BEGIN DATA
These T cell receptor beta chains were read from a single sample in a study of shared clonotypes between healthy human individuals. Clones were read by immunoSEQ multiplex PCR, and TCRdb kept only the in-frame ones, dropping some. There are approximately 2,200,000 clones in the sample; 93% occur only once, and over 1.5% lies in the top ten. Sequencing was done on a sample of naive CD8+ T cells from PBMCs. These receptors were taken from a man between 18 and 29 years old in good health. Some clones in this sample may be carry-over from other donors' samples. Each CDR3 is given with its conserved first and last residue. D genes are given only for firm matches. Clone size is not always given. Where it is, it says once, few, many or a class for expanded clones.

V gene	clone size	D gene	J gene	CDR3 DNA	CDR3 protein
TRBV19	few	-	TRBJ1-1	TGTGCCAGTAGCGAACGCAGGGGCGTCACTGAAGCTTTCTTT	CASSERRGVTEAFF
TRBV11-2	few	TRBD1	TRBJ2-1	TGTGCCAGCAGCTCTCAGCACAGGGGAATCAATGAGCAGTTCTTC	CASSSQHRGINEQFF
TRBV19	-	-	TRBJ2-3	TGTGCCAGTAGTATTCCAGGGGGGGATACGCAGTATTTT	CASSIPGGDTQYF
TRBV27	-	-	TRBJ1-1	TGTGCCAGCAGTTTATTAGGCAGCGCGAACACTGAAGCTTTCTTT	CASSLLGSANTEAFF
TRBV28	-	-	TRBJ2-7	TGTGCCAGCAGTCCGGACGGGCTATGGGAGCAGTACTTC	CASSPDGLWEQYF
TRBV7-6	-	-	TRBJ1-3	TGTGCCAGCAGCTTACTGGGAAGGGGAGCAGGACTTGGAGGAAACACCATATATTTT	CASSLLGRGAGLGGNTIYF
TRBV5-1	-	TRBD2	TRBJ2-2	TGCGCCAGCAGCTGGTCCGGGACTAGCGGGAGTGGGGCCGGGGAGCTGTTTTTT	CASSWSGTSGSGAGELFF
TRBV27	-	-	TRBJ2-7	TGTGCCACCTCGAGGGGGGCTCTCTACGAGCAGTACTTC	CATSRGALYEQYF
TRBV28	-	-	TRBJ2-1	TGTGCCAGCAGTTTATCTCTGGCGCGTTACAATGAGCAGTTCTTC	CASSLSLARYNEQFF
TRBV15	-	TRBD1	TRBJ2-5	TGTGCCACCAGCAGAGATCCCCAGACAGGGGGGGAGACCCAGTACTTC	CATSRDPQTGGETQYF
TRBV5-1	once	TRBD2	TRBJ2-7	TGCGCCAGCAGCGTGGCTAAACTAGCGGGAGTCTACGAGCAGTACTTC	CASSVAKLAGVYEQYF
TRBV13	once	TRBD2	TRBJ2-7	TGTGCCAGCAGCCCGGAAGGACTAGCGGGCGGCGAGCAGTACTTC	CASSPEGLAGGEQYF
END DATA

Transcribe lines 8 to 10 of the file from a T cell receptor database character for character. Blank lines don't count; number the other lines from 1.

TRBV7-6	-	-	TRBJ1-3	TGTGCCAGCAGCTTACTGGGAAGGGGAGCAGGACTTGGAGGAAACACCATATATTTT	CASSLLGRGAGLGGNTIYF
TRBV5-1	-	TRBD2	TRBJ2-2	TGCGCCAGCAGCTGGTCCGGGACTAGCGGGAGTGGGGCCGGGGAGCTGTTTTTT	CASSWSGTSGSGAGELFF
TRBV27	-	-	TRBJ2-7	TGTGCCACCTCGAGGGGGGCTCTCTACGAGCAGTACTTC	CATSRGALYEQYF